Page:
Let me say publicly that DonBoy’s answer exudes a combination of intuitive genius and confidence that make me think DonBoy is going to do big things in his life. -- Steven D. Levitt (Freakonomics blog)
Monday, December 06, 2004
Calling a Tail a Leg

From the manipulators who turned the estate tax into the "death tax": tort "reform" -- already a misnomer -- will become a campaign against the "litigation tax". This from Glenn Hubbard, tonight on NPR's
Marketplace [audio link], but earlier, substanially the same, in Business Week this past August, here. Highlights from the print version:
President Bush's Council of Economic Advisers estimated in 2002 that the U.S. tort system's direct costs total about $180 billion a year.
[In Business Week's author bio info:] Glenn Hubbard is dean of Columbia Business School. He chaired the Council of Economic Advisers from February, 2001, to March, 2003, and is an informal adviser to the Bush Administration.
So that first sentence is Hubbard quoting himself for added credibility. Also note this -- I've juxtaposed the two points to highlight the contradiction, but neither is taken out of context:
[$180 billion] is likely a conservative estimate: It ignores the many economic distortions that arise as individuals and companies try to avoid lawsuits. Examples include defensive medicine and decisions by manufacturers to remove products from the market.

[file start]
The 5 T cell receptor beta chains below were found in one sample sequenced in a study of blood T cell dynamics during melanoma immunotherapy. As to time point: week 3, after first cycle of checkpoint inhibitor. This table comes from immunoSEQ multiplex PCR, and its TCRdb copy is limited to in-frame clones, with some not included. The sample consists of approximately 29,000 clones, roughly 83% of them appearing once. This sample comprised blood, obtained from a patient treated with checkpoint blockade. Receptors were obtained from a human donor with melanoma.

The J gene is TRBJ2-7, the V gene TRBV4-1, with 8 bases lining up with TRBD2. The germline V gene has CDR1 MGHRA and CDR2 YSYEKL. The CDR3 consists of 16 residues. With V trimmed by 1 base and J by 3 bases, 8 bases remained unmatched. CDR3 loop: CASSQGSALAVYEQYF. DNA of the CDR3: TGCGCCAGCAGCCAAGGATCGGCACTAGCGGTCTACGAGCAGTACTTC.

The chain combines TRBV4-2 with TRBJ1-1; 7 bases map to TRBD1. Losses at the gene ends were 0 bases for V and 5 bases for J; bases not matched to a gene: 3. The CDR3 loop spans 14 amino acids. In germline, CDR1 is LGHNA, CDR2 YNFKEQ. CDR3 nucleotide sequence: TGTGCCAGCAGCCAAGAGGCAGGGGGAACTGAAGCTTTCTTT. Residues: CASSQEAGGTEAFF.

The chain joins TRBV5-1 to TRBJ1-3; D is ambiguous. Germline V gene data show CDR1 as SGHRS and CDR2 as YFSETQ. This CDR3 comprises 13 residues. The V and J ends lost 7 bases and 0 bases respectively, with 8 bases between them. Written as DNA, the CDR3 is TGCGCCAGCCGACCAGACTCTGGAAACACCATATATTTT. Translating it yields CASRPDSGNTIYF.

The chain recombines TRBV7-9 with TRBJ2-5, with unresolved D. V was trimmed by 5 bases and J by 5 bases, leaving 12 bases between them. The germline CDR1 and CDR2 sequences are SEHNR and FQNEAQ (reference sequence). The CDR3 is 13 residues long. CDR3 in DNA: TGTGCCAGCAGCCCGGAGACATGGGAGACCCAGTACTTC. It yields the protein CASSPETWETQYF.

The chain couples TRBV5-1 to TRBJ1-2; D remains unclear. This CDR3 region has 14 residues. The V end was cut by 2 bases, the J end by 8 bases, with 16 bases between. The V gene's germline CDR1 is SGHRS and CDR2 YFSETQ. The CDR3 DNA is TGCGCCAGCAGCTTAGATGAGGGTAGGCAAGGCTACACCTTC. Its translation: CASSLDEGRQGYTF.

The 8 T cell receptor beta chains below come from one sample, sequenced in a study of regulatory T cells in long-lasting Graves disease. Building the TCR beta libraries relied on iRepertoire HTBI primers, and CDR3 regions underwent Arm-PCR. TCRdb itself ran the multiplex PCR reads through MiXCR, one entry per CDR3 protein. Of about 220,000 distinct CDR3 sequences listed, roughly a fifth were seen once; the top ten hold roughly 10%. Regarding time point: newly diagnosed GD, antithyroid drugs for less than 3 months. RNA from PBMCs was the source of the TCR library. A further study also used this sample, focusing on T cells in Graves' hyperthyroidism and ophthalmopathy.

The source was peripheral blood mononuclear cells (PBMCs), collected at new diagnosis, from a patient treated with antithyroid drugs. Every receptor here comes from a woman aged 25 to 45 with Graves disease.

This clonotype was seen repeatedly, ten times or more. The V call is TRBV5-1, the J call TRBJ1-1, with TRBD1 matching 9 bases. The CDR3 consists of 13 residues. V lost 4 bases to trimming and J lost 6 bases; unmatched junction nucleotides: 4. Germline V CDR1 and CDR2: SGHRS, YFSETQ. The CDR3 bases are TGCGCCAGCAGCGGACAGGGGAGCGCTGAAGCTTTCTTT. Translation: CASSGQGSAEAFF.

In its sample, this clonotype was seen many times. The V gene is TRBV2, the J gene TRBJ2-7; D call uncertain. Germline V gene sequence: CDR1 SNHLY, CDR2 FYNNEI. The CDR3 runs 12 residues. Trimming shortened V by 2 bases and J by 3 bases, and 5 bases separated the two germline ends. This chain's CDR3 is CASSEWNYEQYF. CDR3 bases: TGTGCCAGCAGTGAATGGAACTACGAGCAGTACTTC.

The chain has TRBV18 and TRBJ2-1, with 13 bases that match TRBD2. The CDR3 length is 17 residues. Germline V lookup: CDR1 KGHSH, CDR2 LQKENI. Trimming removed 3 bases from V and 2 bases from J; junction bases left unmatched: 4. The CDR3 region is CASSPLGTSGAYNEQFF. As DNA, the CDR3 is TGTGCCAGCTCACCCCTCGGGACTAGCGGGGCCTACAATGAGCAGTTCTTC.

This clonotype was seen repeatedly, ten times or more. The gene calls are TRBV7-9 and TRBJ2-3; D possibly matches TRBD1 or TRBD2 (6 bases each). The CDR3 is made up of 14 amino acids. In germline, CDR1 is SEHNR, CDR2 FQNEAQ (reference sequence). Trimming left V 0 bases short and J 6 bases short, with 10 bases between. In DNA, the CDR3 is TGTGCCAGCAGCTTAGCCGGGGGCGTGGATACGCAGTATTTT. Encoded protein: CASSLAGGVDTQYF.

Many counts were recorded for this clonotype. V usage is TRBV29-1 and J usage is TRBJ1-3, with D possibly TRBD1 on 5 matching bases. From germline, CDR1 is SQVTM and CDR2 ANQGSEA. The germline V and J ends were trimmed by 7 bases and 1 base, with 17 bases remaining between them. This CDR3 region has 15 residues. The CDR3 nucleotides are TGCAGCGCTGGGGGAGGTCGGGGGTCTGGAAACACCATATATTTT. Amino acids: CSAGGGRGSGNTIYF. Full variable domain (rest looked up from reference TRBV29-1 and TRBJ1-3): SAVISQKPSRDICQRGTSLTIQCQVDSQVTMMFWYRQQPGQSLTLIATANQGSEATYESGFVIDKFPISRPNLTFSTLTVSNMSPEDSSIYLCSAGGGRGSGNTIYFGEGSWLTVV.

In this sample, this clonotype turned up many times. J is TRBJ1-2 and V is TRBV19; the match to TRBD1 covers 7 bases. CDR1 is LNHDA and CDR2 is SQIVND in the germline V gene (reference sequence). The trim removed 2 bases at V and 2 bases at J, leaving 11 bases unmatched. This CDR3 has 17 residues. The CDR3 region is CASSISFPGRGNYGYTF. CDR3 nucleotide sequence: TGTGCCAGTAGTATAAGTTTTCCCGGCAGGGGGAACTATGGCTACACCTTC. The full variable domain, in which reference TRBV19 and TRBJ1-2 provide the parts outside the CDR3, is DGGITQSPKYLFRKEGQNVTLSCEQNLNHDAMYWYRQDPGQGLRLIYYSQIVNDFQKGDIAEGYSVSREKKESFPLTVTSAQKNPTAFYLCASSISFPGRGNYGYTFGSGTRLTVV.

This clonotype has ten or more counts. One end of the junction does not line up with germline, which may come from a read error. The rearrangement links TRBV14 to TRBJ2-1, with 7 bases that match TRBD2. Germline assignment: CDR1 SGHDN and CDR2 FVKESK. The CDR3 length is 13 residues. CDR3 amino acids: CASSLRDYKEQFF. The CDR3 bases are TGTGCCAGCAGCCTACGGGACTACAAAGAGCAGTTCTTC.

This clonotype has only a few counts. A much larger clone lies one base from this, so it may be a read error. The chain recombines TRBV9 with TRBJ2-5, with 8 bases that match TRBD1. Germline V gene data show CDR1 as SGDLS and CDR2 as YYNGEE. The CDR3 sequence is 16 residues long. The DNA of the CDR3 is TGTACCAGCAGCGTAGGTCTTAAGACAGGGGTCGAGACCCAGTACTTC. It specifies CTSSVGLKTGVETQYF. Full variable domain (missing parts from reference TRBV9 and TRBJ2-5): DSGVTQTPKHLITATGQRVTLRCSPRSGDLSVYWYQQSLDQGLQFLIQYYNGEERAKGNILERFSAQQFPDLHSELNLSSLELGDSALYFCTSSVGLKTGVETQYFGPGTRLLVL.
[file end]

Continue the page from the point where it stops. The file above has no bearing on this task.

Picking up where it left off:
From an economic perspective, tort costs are a pure burden on companies -- a cost with no corresponding benefit. That's because punitive damages are random and fail to provide incentives to companies, many empirical researchers in law and economics have concluded.
So the threat of lawsuits does not provide "incentives" -- reasons to do things, or avoid doing things -- but they waste companies' money because of the all the things those companies do, or avoid doing, in order to not get sued.

Anyway, here's the payoff:
The burden on the economy is large. According to the CEA, if it were borne just by workers, litigation costs would be equivalent to 2.1% of wages and salaries. If the "tax" were borne by consumers, it would be equivalent to a tax on income from savings of 3.1%.
Hold on -- a tax on income from savings? You mean, if you compare this randomly assessed cost with the money I earn on bank interest or the equivalent, it's a whopping 3.1%? Wow. Now, if you were to tell me that it's 3.1% of my income, or even 3.1% of my savings, you might have something...but you didn't, although if I wasn't reading carefully, it kind of sounds like you did, doesn't it?

But my main point can be found in an apocryphal Abraham Lincoln story:
Lincoln says to his straight man, "If you call a tail a leg, how many legs does a dog have?"

Answers the patsy, "Five."

To which Mr. Lincoln responds: "No, four.
Calling a tail a leg does not make it a leg."
Maybe they decided "tort reform" just wasn't working. But calling it a "tax" frames it even more duplicitously. And it might work.

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